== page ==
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Hackers Steal Microsoft Exchange Credentials Using a Malicious IIS Server Module.

Kaspersky researchers Paul Rascagneres and Pierre Delcher reported that, “When loaded in this manner, Owowa will steal any user’s credentials entered in the OWA login page and will allow a remote operator to run commands on the underlying server. Owowa is a C#-developed.NET v4.0 assembly that is intended to be loaded as a module within an IIS web server that also exposes Exchange’s Outlook Web Access (OWA),”

Malicious actors are using a previously unknown binary, an Internet Information Services (IIS) webserver module dubbed “Owowa,” on Microsoft Exchange Outlook Web Access servers to steal credentials and enable remote command execution.

Owawa is designed to capture the credentials of users who successfully authenticate on the OWA authentication web page as a persistent component on the compromised system. Exploitation can then be accomplished by sending “seemingly innocuous requests” to the exposed web services by entering specifically crafted commands into the username and password fields on a compromised server’s OWA authentication page.

If the OWA username is “jFuLIXpzRdateYHoVwMlfc,” Owawa will respond with the encrypted credentials. If the username is “dEUM3jZXaDiob8BrqSy2PQO1,” the PowerShell command entered in the OWA password field is executed, and the results are returned to the attacker.

The Russian security firm said it discovered a cluster of targets with compromised servers in Malaysia, Mongolia, Indonesia, and the Philippines, with the exception of one server attached to a government-owned transportation company. However, it is believed that the actor has also victimised other organisations in Europe.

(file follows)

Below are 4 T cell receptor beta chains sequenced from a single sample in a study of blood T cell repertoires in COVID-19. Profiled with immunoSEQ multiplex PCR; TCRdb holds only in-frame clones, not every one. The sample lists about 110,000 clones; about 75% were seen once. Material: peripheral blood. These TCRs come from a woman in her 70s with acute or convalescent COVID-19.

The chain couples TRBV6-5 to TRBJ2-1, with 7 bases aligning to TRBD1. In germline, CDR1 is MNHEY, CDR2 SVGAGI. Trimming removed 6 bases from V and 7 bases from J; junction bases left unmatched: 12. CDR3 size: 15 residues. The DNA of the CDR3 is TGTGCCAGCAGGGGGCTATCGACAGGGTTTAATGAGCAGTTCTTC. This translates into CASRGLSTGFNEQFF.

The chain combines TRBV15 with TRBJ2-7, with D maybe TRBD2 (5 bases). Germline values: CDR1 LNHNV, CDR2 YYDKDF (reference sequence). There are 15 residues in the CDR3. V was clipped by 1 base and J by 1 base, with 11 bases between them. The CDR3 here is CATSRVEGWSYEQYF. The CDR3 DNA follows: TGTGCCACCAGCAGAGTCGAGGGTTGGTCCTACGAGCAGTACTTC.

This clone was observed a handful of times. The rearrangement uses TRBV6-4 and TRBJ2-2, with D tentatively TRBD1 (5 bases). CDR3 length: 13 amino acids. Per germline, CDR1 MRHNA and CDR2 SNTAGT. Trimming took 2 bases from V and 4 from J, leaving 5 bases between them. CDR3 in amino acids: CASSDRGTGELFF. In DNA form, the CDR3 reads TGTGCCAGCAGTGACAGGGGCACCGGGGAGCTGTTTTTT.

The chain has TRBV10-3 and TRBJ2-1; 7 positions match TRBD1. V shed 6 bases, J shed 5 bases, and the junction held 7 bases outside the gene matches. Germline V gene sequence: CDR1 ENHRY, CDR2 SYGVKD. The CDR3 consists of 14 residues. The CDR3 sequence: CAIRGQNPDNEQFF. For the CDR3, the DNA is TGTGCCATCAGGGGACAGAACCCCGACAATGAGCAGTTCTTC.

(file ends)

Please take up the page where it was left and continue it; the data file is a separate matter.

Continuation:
Despite the fact that no links have been discovered between the Owowa operators and other publicly documented hacking groups, a username “S3crt” (read “secret”) found embedded in the source code of the identified samples has yielded additional malware executables that are likely the work of the same developer. Among them are binaries designed to execute embedded shellcode, load next-stage malware downloaded from a remote server, and trigger the execution of Cobalt Strike payloads.

Rascagneres and Delcher explained that “IIS modules are not a common format for backdoors, particularly when compared to typical web application threats such as web shells, and can thus easily be missed during standard file monitoring efforts, By persisting inside an Exchange server, the malicious module […] represents an effective option for attackers to gain a strong foothold in targeted networks.”

Kaspersky’s Global Research and Analysis Team (GReAT) concluded that ,”discovered an account with the same username on Keybase, where the individual has shared offensive tools such as Cobalt Strike and Core Impact, as well as expressing interest in the latter on RAIDForums.

Indicators of Compromise


Possibly related malicious loaders:



PDB Paths:

Possibly related Cobalt Strike C2:

Possibly related suspicious domain:

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